Boozy Recipe: The Southern-Style Jerk / Bourbon-Citrus Collard Green Sandwich


This has been a particularly bitter winter in New York City, and I've found myself fending off the cold by latching onto things that make me feel warm: the sounds and tastes that spark feelings of balmy summer weather. I've been reading up on baseball, going out for Margaritas, and listening to all manner of tropical tunes – Caribbean steel drum funk bands, Hawaiian exotica, Tijuana-style 60s pop, and a lot of old Reggae, Rocksteady, and Bluebeat.

So it was probably inevitable that I'd spend some time in the kitchen, tinkering with the flavors of the South Seas, concocting some menus that would pair well with my musical playlists.

One of the things I've always found compelling about classic Jamaican music is its culture-clash origin.  Distant radio signals traveled across the water from the American South, visiting sailors brought the latest R&B singles, and island musicians adapted those sounds and rhythms when recording their own songs.  Then, when the Jamaican records were exported back to America, their shuffling beat and bass/brass structure struck a chord with Southern audiences, and became a great influence on the developing soul music scene.

So, with that in mind, I decided to attempt a similar fusion in the kitchen, and see what happened when I gave a slight Southern twist to traditional Jamaican flavors.  Like the music that I took as my inspiration, I wasn't aiming for any form of "authenticity" – my goal was simply to take the elements I enjoyed, figure out where and how they could intersect, and make something that was hot, sweet, and funky.

So I started cooking, with a couple hours to kill, a good tune on the stereo, and a bottle of Bourbon by my side.  And much as the swagger of Memphis and the "second line" beat of New Orleans mixed with Caribbean rhythms, these Jamaican tastes of allspice, pepper and molasses blend with the Southern spice of green onions, collards, and celery seed to create a unique, yet comfortingly familiar flavor.

(It's also easily adaptable for vegetarians/vegans – I actually tried it with tofu instead of chicken, and was thoroughly satisfied with the result.)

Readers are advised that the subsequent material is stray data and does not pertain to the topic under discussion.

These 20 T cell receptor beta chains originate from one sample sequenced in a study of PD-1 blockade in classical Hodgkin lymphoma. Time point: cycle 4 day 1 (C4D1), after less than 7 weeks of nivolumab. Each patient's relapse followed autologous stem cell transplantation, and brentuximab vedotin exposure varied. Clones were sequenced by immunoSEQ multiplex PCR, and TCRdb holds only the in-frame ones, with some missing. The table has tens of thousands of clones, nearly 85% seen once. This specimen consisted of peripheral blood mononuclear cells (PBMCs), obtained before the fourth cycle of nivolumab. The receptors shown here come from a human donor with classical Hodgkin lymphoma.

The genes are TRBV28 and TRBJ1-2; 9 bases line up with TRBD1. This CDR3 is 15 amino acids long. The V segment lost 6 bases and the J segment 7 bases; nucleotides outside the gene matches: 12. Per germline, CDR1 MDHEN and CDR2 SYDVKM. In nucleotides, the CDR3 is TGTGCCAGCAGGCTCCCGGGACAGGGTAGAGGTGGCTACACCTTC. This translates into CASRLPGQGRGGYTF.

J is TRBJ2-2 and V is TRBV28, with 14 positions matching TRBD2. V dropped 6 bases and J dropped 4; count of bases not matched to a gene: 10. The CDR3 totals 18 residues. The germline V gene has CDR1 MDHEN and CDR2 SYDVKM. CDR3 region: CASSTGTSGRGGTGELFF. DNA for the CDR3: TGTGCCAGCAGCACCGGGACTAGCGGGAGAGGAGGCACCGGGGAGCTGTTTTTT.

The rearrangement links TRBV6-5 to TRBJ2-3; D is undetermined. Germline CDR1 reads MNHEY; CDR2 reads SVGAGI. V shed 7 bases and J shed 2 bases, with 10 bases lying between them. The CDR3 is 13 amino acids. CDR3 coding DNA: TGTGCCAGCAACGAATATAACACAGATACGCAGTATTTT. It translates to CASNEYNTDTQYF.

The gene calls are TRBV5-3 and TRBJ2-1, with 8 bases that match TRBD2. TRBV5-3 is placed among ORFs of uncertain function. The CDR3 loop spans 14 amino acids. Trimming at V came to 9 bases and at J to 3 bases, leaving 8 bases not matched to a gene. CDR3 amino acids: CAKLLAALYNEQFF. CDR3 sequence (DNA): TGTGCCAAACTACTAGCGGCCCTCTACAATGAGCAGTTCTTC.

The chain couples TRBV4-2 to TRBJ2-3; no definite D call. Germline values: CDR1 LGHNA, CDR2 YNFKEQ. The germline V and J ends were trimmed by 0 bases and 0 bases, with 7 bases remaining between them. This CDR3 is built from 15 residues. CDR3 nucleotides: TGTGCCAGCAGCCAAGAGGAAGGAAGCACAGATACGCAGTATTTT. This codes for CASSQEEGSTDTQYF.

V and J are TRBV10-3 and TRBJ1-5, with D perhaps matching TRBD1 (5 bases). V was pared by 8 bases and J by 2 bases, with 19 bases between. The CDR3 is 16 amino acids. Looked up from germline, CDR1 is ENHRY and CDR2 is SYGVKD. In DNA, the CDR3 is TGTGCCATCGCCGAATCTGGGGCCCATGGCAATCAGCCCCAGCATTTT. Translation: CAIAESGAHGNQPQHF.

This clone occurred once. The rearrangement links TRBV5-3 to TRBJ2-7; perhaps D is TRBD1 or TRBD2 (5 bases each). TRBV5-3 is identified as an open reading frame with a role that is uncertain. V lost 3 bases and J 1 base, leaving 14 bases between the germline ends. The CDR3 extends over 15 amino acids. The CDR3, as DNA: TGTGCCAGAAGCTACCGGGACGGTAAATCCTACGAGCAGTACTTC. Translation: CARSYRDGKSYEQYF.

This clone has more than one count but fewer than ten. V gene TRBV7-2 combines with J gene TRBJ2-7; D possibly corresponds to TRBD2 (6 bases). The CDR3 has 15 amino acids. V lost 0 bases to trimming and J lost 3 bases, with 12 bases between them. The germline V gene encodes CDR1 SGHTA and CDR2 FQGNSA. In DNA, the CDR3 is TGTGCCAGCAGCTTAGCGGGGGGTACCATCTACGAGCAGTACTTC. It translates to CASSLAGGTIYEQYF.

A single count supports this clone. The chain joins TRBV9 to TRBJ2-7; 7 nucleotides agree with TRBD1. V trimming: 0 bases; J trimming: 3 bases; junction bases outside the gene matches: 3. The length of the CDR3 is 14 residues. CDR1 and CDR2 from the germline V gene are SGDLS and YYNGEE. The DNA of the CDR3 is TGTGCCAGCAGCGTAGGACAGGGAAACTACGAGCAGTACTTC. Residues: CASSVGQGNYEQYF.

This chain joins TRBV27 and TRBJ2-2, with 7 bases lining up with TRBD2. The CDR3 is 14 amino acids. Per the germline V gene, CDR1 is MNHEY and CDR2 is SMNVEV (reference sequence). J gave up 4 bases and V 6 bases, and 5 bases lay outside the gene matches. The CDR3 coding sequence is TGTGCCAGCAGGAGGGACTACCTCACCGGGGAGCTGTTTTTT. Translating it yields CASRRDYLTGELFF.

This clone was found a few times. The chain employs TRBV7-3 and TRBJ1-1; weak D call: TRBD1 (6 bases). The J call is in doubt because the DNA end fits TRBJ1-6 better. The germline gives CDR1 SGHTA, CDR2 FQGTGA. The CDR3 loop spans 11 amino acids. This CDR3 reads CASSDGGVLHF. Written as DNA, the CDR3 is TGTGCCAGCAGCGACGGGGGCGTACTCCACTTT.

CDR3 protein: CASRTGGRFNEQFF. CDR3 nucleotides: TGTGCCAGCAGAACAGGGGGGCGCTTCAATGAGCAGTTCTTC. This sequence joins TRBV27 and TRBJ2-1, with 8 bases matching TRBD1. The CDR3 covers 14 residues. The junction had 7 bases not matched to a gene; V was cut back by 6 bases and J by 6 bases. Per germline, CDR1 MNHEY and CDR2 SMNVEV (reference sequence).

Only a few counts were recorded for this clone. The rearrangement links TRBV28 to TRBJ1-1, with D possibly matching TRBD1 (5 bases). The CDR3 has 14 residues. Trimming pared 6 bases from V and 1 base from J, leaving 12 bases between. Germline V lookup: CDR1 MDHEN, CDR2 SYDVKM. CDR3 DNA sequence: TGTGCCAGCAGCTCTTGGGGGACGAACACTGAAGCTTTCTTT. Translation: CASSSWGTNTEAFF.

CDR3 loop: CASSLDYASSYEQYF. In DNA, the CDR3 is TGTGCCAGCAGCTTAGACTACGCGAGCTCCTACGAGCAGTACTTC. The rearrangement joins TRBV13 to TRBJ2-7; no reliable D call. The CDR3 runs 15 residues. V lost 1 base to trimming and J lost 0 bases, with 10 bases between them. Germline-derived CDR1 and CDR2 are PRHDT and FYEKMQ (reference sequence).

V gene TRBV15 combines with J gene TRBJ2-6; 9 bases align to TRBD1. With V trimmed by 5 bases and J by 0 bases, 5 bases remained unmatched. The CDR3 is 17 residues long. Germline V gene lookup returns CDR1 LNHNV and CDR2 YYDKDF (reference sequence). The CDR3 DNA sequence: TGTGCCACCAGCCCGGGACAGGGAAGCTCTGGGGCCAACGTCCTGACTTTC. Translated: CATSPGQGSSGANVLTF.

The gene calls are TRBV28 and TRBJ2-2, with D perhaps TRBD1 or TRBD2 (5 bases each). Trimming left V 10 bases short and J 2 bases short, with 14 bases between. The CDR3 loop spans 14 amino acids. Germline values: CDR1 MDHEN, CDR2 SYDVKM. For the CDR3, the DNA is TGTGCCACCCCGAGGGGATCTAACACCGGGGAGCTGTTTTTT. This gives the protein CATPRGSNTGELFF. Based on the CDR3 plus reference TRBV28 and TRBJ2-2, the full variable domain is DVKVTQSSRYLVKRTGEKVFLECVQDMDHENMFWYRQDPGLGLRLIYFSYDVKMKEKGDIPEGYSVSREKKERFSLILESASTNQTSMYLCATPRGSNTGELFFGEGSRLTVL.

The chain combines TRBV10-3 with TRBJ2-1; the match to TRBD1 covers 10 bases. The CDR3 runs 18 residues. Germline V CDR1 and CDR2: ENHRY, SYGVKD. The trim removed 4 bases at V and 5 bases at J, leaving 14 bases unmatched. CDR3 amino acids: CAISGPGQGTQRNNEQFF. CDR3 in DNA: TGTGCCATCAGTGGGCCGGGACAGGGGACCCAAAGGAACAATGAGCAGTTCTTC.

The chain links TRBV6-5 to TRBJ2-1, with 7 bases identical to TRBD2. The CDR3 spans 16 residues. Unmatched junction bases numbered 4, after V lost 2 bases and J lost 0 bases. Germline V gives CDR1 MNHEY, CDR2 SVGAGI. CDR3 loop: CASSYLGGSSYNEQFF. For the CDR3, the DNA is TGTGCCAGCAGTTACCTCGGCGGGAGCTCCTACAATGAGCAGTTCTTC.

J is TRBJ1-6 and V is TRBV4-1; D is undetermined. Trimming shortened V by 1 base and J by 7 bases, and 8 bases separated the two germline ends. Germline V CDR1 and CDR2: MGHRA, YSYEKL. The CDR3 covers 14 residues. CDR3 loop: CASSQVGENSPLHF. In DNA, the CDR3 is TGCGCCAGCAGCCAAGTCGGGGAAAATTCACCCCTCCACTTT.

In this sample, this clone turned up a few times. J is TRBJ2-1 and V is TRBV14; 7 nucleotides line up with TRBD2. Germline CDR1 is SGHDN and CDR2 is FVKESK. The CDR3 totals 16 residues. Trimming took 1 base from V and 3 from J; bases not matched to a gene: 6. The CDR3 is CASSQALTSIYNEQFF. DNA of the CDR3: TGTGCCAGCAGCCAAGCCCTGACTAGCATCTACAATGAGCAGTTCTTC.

The Sauce!

  • 3" piece Fresh ginger
  • 6-8 cloves Garlic
  • 5 tbsp ground Allspice
  • 1 tsp Cinnamon
  • 1/2 tsp Nutmeg
  • 1/2 tsp Oregano
  • 2/3 tsp Celery seed
  • 1/2 tsp Smoked Paprika
  • 1/2 tsp Red Pepper flakes
  • 1/4 cup fresh Thyme (the leaves of 10-12 sprigs)
  • 1 large bunch Scallions
  • 1/2 medium Yellow Onion
  • 1 tbsp Extra Virgin Olive Oil
  • 1 cup Molasses
  • 1/2 cup Bourbon
  • Juice of 1/2 lime
  • 1/2 cup Brown Sugar
  • 2-4 Hot Peppers (Scotch Bonnet are traditional if you want super-firey Jerk – Serrano can be substituted if you like a milder, mellower flavor)

Combine all ingredients in a blender or food processor.  Blend well, then pour/spoon the result into a saucepan and cook on low heat for 30 minutes.

The Meat Of The Matter!

Slice chicken (or drained and pressed tofu) into long 1" thick strips.  Place in glass baking dish, cover surface of meat with a layer of jerk sauce, then place in a preheated oven at low heat (250-300º) for 30 minutes, or until the sauce thickens and begins to crust over.  Remove dish from oven, use spatula to flip the meat, apply another thin layer of jerk sauce to the top, and place back in oven for another 30 minutes (or again, until sauce thickens/crusts).

The Greens!

  • 1 bunch Collard Greens, chopped or torn
  • 1/3 cup Bourbon
  • Juice of 1/2 Orange
  • 1/4 cup Water
  • 2 tbsp Extra Virgin Olive Oil
  • 2 tsp Sea Salt

In a cast iron pan, combine olive oil, water, bourbon, and most of the orange juice.  Add collard greens, cover, and begin cooking on medium heat.  After five minutes, remove covering, pour the remainder of the orange over the greens, and sprinkle on the sea salt.  Cook for another 4-5 minutes, stirring regularly, until the collards reach a brilliant green hue and most of the liquid has evaporated.

The Sandwich!

Slice a french roll in half, lightly toast both sides, then place meat and collards inside. (Note: the results will be messy, but they'll also be delicious.)  Serve garnished with orange slices, crack open an appropriate beer (such as Abita Restoration Pale Ale, Red Stripe, or Blue Point RastafaRye, which was a silver medalist in the 2013 NY International Beer Competition) and enjoy!

NOTE: for an added tropical kick, I suggest adding a squeeze of lime and/or a layer of thin-sliced coconut meat between the meat and greens.